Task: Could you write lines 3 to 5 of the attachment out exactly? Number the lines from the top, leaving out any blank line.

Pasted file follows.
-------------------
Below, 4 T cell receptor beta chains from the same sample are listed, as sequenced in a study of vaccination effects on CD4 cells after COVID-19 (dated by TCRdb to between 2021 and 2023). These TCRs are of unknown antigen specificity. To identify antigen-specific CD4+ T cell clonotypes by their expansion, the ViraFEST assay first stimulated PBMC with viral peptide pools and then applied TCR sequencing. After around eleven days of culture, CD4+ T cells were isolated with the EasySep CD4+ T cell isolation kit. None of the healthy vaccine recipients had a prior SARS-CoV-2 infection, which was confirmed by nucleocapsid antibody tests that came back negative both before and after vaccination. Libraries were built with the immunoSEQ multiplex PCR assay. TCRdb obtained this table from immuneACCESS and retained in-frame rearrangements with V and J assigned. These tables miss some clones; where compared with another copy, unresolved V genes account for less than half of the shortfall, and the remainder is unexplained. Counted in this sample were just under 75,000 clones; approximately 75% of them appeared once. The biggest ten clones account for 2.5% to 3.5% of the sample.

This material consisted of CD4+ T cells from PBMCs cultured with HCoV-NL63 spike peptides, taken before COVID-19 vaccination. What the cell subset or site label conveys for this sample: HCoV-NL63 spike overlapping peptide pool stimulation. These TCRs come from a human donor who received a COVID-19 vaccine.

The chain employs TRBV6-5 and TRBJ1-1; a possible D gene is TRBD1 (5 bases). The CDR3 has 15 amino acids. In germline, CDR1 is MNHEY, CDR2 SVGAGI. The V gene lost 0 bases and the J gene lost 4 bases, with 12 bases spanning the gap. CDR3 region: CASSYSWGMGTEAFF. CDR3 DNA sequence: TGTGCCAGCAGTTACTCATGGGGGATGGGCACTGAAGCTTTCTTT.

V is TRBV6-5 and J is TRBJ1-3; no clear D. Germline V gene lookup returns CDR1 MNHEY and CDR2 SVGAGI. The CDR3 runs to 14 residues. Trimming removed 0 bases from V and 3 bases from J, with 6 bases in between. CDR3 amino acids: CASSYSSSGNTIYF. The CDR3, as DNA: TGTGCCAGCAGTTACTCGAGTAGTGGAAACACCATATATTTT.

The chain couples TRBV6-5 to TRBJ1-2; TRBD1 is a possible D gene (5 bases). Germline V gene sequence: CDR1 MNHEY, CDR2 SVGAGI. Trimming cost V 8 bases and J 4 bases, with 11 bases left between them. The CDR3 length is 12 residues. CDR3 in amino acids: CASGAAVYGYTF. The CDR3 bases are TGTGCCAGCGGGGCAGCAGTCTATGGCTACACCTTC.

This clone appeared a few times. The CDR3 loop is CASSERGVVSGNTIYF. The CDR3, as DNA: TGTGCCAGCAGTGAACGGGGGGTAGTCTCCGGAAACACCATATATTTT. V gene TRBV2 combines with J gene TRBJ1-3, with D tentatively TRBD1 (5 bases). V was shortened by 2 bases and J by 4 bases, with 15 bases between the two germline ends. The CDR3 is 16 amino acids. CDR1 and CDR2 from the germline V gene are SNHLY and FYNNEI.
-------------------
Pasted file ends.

The chain employs TRBV6-5 and TRBJ1-1; a possible D gene is TRBD1 (5 bases). The CDR3 has 15 amino acids. In germline, CDR1 is MNHEY, CDR2 SVGAGI. The V gene lost 0 bases and the J gene lost 4 bases, with 12 bases spanning the gap. CDR3 region: CASSYSWGMGTEAFF. CDR3 DNA sequence: TGTGCCAGCAGTTACTCATGGGGGATGGGCACTGAAGCTTTCTTT.

V is TRBV6-5 and J is TRBJ1-3; no clear D. Germline V gene lookup returns CDR1 MNHEY and CDR2 SVGAGI. The CDR3 runs to 14 residues. Trimming removed 0 bases from V and 3 bases from J, with 6 bases in between. CDR3 amino acids: CASSYSSSGNTIYF. The CDR3, as DNA: TGTGCCAGCAGTTACTCGAGTAGTGGAAACACCATATATTTT.

The chain couples TRBV6-5 to TRBJ1-2; TRBD1 is a possible D gene (5 bases). Germline V gene sequence: CDR1 MNHEY, CDR2 SVGAGI. Trimming cost V 8 bases and J 4 bases, with 11 bases left between them. The CDR3 length is 12 residues. CDR3 in amino acids: CASGAAVYGYTF. The CDR3 bases are TGTGCCAGCGGGGCAGCAGTCTATGGCTACACCTTC.